People walk past an office of Portuguese bank BES in downtown Lisbon
By Chuck Mikolajczak
NEW YORK (Reuters) - Bond prices rallied and European bank stocks rose on Monday after Portugal forged a plan to prevent the collapse of one of its biggest lenders.
U.S. stocks also notched their biggest gain since July 18, with the S&P 500 coming off its worst week since 2012, as concerns over higher U.S. interest rates eased following Friday's U.S. employment report.
"Probably the biggest thing of all is it looks like they have come together with a plan on Banco Espirito Santo in Portugal, that in the background was maybe one thing that was spooking people quite a bit," said Peter Jankovskis, co-chief investment officer at OakBrook Investments LLC in Lisle, Illinois.
"That’s where the biggest development has been, they have a plan in place and they are moving forward on that, that is one thing that had contributed to the downdraft."
Portugal on Sunday announced a nearly 5-billion-euro (£3.91 billion) rescue of the country's largest listed bank, Banco Espirito Santo, preventing it from collapsing and potentially destabilising the regional banking sector.
Portugal's 10-year yield fell to 3.651 percent, down 7 basis points, as investors bought the bonds on relief after the package was announced. Other European bond markets also rallied, with yields on Spanish and Italian bonds moving lower.
The FTSEurofirst 300 index of leading shares closed down 0.19 percent, giving up early gains. Pan-European banking stocks finished up 0.3 percent, however.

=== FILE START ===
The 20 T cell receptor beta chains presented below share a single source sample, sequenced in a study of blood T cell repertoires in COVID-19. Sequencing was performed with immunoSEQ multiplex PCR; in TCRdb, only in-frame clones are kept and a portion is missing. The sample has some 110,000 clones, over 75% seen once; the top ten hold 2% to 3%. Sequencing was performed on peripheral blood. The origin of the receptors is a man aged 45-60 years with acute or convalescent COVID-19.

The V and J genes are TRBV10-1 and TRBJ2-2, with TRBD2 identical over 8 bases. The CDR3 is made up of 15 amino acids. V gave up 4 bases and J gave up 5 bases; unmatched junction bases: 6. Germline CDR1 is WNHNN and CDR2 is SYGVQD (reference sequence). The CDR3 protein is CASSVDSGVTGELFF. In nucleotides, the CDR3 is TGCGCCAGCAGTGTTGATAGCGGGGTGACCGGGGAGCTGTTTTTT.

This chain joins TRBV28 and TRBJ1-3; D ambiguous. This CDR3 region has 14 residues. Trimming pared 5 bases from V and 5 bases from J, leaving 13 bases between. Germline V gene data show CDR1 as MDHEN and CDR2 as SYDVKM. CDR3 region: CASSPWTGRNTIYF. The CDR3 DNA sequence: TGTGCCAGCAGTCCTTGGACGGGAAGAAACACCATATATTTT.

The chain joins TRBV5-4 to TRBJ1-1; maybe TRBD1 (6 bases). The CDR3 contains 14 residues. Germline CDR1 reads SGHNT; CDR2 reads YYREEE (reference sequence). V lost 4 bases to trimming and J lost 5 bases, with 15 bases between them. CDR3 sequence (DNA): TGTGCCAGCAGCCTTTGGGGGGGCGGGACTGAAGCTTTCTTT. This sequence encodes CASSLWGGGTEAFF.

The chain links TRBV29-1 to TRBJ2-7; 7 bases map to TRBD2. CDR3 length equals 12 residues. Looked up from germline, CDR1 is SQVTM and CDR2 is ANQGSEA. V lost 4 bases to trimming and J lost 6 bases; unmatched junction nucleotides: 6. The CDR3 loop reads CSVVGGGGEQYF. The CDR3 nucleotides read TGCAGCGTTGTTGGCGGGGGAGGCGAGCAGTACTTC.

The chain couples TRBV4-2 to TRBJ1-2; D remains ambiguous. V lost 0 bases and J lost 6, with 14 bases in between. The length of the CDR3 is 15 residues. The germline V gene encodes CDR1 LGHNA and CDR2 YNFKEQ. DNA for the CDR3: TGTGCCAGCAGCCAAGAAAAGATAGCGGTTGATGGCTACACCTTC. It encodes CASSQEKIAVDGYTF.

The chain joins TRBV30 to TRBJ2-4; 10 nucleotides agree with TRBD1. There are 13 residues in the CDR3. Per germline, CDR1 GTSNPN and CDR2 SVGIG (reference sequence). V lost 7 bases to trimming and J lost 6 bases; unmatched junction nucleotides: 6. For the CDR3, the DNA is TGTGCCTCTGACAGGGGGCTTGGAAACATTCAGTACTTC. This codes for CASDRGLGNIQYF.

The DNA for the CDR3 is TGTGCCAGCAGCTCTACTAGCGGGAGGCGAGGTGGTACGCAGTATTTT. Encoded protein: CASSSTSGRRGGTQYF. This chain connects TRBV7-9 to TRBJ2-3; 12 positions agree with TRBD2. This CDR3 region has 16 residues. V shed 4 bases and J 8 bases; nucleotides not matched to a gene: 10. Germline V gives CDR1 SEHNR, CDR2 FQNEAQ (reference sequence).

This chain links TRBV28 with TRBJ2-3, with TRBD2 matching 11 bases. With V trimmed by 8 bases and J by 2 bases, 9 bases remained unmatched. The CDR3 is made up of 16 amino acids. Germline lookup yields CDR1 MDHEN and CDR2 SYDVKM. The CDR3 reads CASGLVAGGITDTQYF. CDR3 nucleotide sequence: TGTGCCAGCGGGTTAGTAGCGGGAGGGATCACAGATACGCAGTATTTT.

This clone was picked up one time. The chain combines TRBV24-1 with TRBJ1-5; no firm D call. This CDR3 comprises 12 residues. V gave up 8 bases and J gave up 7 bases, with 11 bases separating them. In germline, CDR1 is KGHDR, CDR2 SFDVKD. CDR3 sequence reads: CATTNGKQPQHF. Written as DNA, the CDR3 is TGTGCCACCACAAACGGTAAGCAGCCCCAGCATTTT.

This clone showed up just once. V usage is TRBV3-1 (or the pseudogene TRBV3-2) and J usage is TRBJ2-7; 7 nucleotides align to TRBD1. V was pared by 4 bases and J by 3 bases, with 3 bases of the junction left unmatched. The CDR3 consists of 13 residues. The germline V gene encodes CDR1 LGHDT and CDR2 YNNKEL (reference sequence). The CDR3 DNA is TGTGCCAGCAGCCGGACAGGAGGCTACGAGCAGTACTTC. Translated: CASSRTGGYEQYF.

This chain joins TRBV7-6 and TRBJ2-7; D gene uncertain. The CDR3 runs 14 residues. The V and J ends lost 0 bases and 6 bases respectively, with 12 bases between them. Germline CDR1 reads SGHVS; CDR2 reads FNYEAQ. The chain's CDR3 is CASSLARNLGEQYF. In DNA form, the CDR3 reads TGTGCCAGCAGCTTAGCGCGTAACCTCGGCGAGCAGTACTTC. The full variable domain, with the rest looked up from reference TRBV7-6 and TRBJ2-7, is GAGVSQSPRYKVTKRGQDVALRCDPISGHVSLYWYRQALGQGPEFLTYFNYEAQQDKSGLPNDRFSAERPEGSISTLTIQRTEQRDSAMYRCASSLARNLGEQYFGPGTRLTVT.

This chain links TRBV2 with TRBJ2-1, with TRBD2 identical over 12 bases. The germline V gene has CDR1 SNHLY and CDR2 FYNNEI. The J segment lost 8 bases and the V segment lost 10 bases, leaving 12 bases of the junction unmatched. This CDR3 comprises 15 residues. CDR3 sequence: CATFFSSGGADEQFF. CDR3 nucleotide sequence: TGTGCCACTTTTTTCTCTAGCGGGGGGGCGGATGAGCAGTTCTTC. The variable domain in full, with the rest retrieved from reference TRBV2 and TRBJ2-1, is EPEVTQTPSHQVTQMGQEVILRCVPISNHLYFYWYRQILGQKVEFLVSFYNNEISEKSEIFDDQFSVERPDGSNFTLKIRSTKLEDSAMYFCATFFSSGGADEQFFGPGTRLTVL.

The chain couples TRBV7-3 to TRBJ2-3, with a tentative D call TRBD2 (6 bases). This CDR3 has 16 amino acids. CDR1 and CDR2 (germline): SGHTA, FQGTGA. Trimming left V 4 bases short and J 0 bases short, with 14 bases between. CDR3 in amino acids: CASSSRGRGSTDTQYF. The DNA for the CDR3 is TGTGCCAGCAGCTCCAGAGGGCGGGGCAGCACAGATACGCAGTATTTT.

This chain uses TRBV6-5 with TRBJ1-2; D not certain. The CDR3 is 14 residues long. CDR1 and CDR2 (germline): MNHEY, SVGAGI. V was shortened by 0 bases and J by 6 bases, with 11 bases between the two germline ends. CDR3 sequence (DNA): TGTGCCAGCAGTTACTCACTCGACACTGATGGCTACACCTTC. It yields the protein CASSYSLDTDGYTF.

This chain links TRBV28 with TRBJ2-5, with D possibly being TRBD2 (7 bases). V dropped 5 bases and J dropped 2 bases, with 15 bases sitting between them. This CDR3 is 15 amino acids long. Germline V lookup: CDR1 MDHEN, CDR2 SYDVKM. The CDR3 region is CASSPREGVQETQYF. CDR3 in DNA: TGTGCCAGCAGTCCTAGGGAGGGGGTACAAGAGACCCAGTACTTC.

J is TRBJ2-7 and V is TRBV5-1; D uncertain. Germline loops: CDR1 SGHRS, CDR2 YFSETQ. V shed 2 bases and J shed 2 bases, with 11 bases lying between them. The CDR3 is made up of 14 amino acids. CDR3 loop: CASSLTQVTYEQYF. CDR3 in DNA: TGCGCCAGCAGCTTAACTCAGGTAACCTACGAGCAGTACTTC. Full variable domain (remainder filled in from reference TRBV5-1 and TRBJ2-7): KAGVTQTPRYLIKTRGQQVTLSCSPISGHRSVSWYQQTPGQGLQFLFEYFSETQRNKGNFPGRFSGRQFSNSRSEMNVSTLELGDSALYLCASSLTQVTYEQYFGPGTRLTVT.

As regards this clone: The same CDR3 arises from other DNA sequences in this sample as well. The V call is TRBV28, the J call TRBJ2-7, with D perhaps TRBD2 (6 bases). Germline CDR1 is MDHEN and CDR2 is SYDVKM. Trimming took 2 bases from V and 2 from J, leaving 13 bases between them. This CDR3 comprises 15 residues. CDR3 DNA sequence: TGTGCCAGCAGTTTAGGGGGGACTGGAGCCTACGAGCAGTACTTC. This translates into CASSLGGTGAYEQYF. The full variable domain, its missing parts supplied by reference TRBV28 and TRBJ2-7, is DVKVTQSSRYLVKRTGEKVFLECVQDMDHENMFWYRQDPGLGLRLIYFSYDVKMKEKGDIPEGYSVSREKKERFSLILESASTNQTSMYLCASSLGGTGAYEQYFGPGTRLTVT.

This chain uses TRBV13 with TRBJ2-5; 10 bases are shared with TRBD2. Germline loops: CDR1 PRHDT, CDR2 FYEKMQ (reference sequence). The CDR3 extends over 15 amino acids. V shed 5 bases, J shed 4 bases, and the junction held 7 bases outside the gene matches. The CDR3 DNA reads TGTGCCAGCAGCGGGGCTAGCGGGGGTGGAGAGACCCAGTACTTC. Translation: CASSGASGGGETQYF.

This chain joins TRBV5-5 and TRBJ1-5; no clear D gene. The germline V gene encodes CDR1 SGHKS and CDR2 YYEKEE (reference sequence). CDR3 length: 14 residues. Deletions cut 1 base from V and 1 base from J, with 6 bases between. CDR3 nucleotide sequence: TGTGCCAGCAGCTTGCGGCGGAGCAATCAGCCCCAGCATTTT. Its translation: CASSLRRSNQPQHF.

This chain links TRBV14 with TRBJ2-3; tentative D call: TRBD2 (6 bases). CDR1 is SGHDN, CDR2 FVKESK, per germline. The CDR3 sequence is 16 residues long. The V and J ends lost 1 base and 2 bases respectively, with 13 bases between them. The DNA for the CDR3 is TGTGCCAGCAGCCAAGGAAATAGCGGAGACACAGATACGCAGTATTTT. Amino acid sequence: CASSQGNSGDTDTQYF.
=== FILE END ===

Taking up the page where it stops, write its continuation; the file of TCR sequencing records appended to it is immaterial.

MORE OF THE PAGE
The MSCI All-World Index advanced 0.3 percent.
U.S. financial shares rose 0.8 percent, buoyed by a 3.1 percent gain in Berkshire Hathaway after it said on Friday second-quarter profit soared 41 percent.
The Dow Jones industrial average rose 75.91 points or 0.46 percent, to 16,569.28, the S&P 500 gained 13.84 points or 0.72 percent, to 1,938.99 and the Nasdaq Composite added 31.25 points or 0.72 percent, to 4,383.89.
FED FEARS EASE
The rate-sensitive U.S. two-year Treasury note yield inched down at 0.4723 percent and the 10-year yield fell to 2.49 percent, declining in tandem with European yields.
Bond yields were also capped by Friday's U.S. jobs data for July, which showed job growth lower than forecast, the unemployment rate higher than expected and almost no growth in average hourly earnings.
A Reuters poll on Friday after the jobs data showed that a majority of top Wall Street bond firms do not see a rise in U.S. interest rates before the second half of next year.
"The real question becomes, will the Fed be able to transition and exit from QE3 gracefully?" said Adam Sarhan, chief executive of Sarhan Capital in New York.
Major currencies were little changed. The euro was at $1.3420, off last week's eight-month low of $1.3365, while the dollar stood at 102.56 yen, off Wednesday's four-month peak of 103.08.
U.S. crude oil futures settled up 41 cents at $98.29 per barrel, recovering from a six-month low of $97.09 on Friday, and Brent crude settled up 57 cents at $105.41. Spot gold edged down 0.4 percent at $1,287.75 an ounce.
(Additional reporting by Akane Otani; Editing by Dan Grebler and James Dalgleish)